Then over to the door.  I don't have any pictures as I was working alone, but first I pushed the door lock mechanism screw all the way down into the door to give me just a little more room.

Basically, I was able to lift the lower edge over the door window sill and engage the lip.

A few well placed fist bumps and the molding fell into place at the lower edge.

Then, slowly I started from the bottom corners and with pressure, seated the part little by little.

I had to use a plastic tool in the corners to get it all around the brown fabric piece that I put in last week.

(My car did not have the fabric piece under the garnish welt when I took it all apart, but I believe it is supposed to be there)




Here you can see the garnish molding, the lace welt all sitting on top of the brown fabric piece.

The curvature really came out nice and smooth.




Here's the front section.  It's finally starting to look finished!




And then it was time to get the awl and find the holes buried in there!  It takes five screws to secure it into position.

Again, everything came out nice and straight.




And then, during the build I think I lost one of the original door lock buttons.  I'll have to seriously look through everything I have but I ordered this set of replacements in the meantime.

Of course, there is the obvious difference of the overall appearance, but....




The original part has a nice threaded insert to secure it into position.




The reproduction does not.  It is just a plastic hole that you thread as you go.

These developed small hairline fractures radiating from the center when I installed them.

For now, they're in, but I need to find my originals.




Next couple items:

Take delivery of and then install both front door armrests / door pulls   AND  rear pull up shade. (Still waiting on these from LBB)

Install the robe rails  (rope) to the back of the front seats.  My problem is that the fabric covers the mounting holes, and I have no idea where the holes are.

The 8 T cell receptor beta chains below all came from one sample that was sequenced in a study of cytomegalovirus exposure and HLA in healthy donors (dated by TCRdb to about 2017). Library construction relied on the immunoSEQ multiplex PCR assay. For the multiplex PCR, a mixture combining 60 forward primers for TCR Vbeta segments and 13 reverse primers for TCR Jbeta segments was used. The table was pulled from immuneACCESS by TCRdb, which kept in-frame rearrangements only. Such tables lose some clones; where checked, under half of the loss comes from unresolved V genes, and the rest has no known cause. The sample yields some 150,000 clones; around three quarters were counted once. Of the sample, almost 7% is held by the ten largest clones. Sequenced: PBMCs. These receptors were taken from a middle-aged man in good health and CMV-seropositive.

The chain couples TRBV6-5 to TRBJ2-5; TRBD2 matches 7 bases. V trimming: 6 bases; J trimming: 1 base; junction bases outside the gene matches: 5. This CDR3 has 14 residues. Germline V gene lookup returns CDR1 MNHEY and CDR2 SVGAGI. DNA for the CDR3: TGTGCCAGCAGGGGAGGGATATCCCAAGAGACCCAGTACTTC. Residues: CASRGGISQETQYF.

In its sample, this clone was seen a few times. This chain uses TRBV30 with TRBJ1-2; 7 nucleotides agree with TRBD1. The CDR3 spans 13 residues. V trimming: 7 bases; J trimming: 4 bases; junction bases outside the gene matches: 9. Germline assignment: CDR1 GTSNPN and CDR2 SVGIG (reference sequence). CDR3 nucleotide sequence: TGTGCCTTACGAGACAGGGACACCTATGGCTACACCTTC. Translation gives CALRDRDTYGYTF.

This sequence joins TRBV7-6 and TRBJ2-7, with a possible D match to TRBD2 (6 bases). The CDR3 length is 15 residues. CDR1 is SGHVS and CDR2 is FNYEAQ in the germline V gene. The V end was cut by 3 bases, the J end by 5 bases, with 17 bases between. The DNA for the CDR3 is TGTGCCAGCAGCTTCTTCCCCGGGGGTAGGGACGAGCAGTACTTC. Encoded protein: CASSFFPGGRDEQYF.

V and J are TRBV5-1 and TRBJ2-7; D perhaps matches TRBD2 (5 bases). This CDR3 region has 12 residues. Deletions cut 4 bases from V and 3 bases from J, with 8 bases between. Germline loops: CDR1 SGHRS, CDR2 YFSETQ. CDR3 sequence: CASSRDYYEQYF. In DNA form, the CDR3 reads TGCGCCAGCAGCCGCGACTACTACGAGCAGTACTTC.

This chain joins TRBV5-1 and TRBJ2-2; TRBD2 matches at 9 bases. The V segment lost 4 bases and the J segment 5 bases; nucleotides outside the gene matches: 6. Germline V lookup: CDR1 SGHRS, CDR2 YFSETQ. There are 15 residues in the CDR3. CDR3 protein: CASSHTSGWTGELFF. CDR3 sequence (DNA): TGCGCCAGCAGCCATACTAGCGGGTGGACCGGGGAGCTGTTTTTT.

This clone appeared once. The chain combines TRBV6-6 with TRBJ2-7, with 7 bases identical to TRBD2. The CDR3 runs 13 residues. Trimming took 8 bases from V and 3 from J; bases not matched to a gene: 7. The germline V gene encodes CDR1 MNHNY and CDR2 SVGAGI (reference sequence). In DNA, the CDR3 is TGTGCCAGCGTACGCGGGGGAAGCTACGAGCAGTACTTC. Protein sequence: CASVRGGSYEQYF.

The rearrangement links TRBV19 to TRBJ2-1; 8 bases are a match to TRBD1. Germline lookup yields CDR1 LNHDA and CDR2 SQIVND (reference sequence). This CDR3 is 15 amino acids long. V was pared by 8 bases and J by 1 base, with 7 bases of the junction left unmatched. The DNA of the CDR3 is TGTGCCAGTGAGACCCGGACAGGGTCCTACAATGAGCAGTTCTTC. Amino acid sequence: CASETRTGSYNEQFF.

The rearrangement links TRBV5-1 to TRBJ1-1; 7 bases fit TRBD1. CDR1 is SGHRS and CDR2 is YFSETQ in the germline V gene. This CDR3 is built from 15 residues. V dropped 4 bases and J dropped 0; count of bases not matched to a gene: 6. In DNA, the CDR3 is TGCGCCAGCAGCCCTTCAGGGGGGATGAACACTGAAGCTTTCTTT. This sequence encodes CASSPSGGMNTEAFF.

I do have photos of the seat back when I took the car apart, and I was going to try to make a scale "template" to help me out...  tomorrow..


Have a great night!






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The installation looks great.  Very professional for an amateur.  One thing really p*&&*s me off is the people that are "supplying" restoration parts to our hobby.  They think that they can produce inferior parts and have us happy with their junk.  If I were making a replacement door lock button, I would have the decency to at least make it look like the one that it is replacing.  AND I would have it pre threaded so that it would not crack when the customer is putting it on.

Most of them are going to Asia to get the parts made.  "Cheaper" is the main quotient here. And they have the balls to offer their junk to the serious restorer looking for a good product. 

I would not mind paying a few dollars more for a replacement part if it looked the same and would function as the original did.  I am so disappointed with so many products that I was told that they would be like the original only to find when I received them, they were any thing but.  I send them back and end up restoring or making my parts as best as I can vs. using their Chinese crap.  On occasion, you can find someone who really cares about our hobby and will put out a good replacement part.